Stephen Downes works with the Digital Technologies Research Centre at the National Research Council of Canada specializing in new instructional media and personal learning technology. His degrees are in Philosophy, specializing in epistemology, philosophy of mind, and philosophy of science. He has taught for the University of Alberta, Athabasca University, Grand Prairie Regional College and Assiniboine Community College. His background includes expertise in journalism and media, both as a prominent blogger and as founder of the Moncton Free Press online news cooperative.  He is one of the originators of the first Massive Open Online Course, has published frequently about online and networked learning, has authored learning management and content syndication software, and is the author of the widely read e-learning newsletter OLDaily. Through a thirty year career Downes has contributed pioneering work in the fields of online learning games, learning objects and metadata, podcasting, and open educational resources. Recent projects include:gRSShopper, a personal learning environment; E-Learning 3.0, a course on new e-learning technologies; research and development in the use of distributed ledger technology in learning applications; and research on ethics, analytics and the duty of care. He is a popular keynote speaker and has spoken in three dozen countries on six continents.


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Coronavirus / Covid19 quick reference kit, to take your class or conference online cheaply and in a hurry:

Creating an Online Class or Conference - Quick Tech Guide

Can universities rebuild students’ trust in data?


"After many students’ experiences this summer," writes Chris Thomson, "I hope universities will look at ways to work collaboratively to use their data ethically and with transparency while also considering lived experiences." After the auto-grading fiasco over the summer, they had better. As the article notes, this year's cohort in the UK experienced algorithms and data-driven decision-making as a potent and personal issue. And I think universities need to rebuild trust in numerous areas, not just data. They have come across this year as not caring about student well-being, as valuing tuition revenue more than public health, and as slow and reluctant to adapt to new technology. Of course, to the extent these are true they have always been true, but like so many things this year, they are being seen in a new light.

Today: Total: Chris Thomson, JISC, 2020/09/18 [Direct Link]

Unwanted Expenses for Bloggers: Instagram May Charge Fees for Links in Captions


This is another one of those cases that leaves me wondering why anyone would use the service (for the record: I don't). The story is a bit speculative, but is based on a patent application. "It seems that Instagram will allow users to add links to their posts but a pop-up will appear asking if the 'user wants to activate the link' for a fee." I put items like this into a category of "finding an alternative to advertising."

Today: Total: Sangalang Kristine, The Blog Herald, 2020/09/18 [Direct Link]

How Do You Build an API Server?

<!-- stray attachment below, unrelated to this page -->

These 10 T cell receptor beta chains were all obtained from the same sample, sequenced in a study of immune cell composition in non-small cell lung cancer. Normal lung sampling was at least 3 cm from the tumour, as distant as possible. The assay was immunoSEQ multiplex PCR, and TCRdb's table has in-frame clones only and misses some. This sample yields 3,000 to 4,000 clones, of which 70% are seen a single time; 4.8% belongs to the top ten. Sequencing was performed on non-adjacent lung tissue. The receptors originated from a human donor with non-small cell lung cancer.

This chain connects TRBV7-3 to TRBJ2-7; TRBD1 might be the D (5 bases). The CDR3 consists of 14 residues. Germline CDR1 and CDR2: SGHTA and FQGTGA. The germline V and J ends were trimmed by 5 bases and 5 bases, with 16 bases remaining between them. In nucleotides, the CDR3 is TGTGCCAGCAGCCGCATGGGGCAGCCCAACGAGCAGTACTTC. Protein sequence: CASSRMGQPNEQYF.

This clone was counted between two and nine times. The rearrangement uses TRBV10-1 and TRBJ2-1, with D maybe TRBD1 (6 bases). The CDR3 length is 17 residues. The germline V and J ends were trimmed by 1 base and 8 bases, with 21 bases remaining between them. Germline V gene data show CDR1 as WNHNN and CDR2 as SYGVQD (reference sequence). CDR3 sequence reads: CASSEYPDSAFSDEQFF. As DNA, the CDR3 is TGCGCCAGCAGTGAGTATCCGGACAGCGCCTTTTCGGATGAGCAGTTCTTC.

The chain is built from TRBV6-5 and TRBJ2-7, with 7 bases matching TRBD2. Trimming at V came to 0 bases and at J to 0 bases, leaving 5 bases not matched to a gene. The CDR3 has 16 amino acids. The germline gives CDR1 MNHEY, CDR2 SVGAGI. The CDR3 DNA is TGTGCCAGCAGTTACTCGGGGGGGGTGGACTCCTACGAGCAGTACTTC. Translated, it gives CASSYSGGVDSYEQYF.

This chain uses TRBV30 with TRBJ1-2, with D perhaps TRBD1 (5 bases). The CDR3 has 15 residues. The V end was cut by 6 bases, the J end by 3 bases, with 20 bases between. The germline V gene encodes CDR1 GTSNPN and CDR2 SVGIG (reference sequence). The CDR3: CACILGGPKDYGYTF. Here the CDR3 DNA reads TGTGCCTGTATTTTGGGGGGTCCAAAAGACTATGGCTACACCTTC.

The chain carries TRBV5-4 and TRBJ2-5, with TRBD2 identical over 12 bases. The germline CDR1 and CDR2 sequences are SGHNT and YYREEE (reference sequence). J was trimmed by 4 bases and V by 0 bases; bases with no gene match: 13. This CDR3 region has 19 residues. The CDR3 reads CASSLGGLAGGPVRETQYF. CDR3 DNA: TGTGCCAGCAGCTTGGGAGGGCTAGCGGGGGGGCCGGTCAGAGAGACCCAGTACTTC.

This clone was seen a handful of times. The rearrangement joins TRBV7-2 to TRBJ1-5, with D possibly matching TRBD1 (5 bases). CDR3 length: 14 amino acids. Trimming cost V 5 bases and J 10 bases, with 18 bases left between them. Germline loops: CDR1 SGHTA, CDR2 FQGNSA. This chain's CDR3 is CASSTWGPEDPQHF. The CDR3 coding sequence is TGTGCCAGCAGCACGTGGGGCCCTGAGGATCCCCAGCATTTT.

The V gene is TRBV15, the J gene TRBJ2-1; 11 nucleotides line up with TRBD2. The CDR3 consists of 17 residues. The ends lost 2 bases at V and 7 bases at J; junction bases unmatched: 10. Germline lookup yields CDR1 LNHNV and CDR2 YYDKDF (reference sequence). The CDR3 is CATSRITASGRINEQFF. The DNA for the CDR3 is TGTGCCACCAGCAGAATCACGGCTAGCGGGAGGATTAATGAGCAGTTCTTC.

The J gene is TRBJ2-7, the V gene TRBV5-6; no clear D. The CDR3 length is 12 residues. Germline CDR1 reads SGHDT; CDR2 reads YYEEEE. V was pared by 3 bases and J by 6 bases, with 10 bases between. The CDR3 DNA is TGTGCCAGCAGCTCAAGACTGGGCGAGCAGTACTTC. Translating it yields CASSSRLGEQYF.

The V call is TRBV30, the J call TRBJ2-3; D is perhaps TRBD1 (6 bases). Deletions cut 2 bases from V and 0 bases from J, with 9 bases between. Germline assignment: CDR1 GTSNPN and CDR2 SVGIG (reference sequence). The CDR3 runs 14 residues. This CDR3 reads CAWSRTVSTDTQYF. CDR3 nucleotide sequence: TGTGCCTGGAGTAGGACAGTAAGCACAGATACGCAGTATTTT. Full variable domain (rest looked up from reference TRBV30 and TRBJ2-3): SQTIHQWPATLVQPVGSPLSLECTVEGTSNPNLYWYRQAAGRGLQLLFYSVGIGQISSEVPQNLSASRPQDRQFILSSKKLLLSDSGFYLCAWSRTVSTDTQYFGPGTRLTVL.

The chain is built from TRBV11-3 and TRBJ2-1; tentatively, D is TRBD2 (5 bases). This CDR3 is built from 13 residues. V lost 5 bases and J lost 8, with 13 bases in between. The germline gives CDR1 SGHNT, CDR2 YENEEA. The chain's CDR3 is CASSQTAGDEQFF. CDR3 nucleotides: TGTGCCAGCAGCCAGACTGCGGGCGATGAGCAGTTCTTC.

An application programming interface (API) allows one computer program to access data from another. It defines how the request is made, what authentication (if any) is required, and the format of the data. This article briefly describes how to build one using a Node.js application called Express. This is essentially server-side Javascript. The data can be accessed by a remote service or even by Javascript running on your web browser. Though the article doesn't mention it, cloud providers are offering API Gateways. These sit in between your API and the open web and offer "features such as rate limiting, authentication and key validation." This is all relevant to be because gRSShopper is based on a set of APIs, which means I (or you!) can redesign the front end anyway we want.

Today: 54 Total: 54 Anthony Heddings, Cloud Savvy IT, 2020/09/18 [Direct Link]

Finding the Silver Lining in 2020 — 10 Developments in Online and Remote Education That Make Us Hopeful


Bryan Alexander recommended this article on Twitter, and I agree that it's a nice recap of some of the silver linings from our current Covid pandemic. For example (all quoted): Internet and technology access has become a top priority in education. Remote learning ensures that students who could not physically make it to a campus on a given day (missed bus, sick family member, childcare) will have an opportunity to learn. Assessment is getting a big shakeup. Educators are being given a lot of new freedom to “explore what works”. Some kids are actually thriving in remote learning and online learning environments.

Today: 66 Total: 66 Maria Andersen, Coursetune, 2020/09/18 [Direct Link]

Apple Would Have to Share Payment Tech Under Rules Mulled by EU


Near Field Communication (NFC) is a technology that uses Radio Frequency Identification (RFID) in your phone to enable things like Apple Pay and Google Pay. It's very short range - on my Pixel 4 I have to hold the phone right up to the reader and squeeze the sides. These RFID readers are everywhere here in Canada; I haven't had cash in my wallet since March. It never occurred to me that the manufacturer would limit its use to, well, itself, but I didn't count on Apple, which won't allow any other service to use it. According to Bloomberg, the EU is mulling a requirement that would force Apple to open its platform. But Apple is lagging globally; as this report notes, it's not yet available in India. "Samsung and Google do not take a cut on the interchange fees for payments made on their NFC payments apps, but Apple does, and disallows other NFC payment apps on Apple devices." This is why I stay far far away from anything Apple.

Today: 67 Total: 67 Natalia Drozdiak, Alexander Weber, Bloomberg, 2020/09/18 [Direct Link]

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